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Massage Therapist Interview Tips

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Unless we stay in private practice for our whole career, we all have to interview for a job. Some of us end up interviewing several times—when we switch jobs or relocate, to upgrade our income, etc. Wouldn’t it be nice if someone gave us the key to what employers are looking for that results in one massage therapist being hired and another turned away?

Here’s a list of the top 5 things, from my perspective as an employer, that can determine whether a therapist gets hired:

  1. Massage technique. Make sure you manage your time well, address all the areas discussed, and use several techniques. One of the biggest things that can make an employer turn away a therapist is an over-reliance on one technique, resulting in a massage that’s ineffective or boring.
  2. Eye contact. So simple, and yet, I’ve seen many candidates who would barely make eye contact. Make it a habit to maintain reasonable and healthy eye contact with your interviewer.
  3. Energy and enthusiasm. When I’m interviewing someone, I’m very aware of their level of energy. If they respond to questions in a monosyllabic way, seem to be reluctant to share anything about themselves, or generally feel like a low-energy individual, I’m unlikely to hire them. So, get plenty of sleep, meditate—whatever you have to do to show up in a good mood, with a sparkle in your eye.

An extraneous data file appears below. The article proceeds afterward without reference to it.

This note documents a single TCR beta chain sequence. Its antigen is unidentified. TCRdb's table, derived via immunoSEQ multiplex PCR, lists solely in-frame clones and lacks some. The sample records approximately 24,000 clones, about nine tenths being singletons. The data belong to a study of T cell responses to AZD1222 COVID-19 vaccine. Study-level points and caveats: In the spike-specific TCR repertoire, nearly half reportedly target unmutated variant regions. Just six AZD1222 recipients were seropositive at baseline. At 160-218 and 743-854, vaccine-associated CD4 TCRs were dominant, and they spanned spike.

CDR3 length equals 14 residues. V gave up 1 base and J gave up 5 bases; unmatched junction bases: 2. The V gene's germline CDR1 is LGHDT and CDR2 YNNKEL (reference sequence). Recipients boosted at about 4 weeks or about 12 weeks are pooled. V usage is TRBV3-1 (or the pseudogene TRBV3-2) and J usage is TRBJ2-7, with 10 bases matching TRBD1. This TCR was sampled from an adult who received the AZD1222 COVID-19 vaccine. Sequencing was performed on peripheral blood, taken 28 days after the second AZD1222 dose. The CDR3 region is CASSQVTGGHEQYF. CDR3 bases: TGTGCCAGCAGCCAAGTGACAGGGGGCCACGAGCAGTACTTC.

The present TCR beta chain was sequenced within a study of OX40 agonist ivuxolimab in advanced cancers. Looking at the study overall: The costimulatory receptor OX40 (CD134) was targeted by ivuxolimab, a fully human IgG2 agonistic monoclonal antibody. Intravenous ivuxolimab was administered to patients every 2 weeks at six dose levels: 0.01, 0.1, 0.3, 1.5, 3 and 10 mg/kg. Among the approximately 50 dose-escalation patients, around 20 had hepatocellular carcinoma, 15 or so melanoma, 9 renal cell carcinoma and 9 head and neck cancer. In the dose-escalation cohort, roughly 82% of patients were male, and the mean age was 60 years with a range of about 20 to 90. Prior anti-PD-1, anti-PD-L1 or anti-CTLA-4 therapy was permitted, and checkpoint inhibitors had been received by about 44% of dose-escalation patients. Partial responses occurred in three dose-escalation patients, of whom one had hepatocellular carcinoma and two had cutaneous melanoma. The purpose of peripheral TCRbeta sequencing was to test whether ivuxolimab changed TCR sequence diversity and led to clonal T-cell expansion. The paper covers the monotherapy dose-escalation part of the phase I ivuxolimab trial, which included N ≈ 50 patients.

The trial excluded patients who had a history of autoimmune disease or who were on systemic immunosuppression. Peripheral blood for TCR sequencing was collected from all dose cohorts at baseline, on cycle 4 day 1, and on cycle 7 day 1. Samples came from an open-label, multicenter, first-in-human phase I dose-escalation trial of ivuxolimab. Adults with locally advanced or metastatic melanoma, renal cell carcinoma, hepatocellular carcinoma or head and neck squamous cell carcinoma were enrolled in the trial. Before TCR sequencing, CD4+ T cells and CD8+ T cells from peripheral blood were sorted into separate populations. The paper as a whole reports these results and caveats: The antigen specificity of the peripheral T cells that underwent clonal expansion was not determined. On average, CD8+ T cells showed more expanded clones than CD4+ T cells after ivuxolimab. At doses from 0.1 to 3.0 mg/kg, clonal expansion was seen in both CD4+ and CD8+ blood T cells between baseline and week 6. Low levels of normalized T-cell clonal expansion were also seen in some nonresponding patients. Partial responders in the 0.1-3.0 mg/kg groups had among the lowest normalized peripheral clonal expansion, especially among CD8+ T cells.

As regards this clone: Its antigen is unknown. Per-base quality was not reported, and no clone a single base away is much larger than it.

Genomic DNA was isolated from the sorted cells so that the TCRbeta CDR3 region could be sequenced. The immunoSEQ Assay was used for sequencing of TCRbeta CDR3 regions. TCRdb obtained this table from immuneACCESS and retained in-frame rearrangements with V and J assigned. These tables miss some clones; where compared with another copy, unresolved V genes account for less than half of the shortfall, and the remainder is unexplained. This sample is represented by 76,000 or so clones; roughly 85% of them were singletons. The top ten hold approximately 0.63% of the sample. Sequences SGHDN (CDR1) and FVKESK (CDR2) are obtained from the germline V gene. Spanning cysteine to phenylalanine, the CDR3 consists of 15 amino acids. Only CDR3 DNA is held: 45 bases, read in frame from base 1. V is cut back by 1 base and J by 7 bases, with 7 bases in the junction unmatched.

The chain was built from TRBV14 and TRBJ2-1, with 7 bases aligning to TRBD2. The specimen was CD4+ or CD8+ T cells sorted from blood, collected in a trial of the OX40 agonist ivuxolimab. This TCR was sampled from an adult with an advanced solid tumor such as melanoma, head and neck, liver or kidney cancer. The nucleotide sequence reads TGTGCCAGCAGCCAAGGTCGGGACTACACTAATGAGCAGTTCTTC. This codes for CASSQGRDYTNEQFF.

4. Personal appearance. While we are all beautiful beings, remember that the interviewer is looking at you through the lens of how their clients will see you. Come for your interview dressed similarly to how you would dress when actually performing massage on clients, especially if you’re going to be doing a demo. Showing up looking sloppy, disheveled, or unprofessional is a clue to the employer that you are not really serious about your career, or about getting this job.
  5. Client focus. While you may be already have years of experience, making you a massage therapist superstar, it is important that you focus on your client’s preferences. Preferences for temperature, music, massage techniques, etc. all need to be client approved. This will create trust between the client and the massage therapist and a general sense of caring for that individual’s needs.

Good luck in your next interview, and I hope these tips help you get hired wherever it is you’d love to work.

If you’d like a chance to put these suggestions into practice, Dreamclinic is hiring and would love to hear from you.

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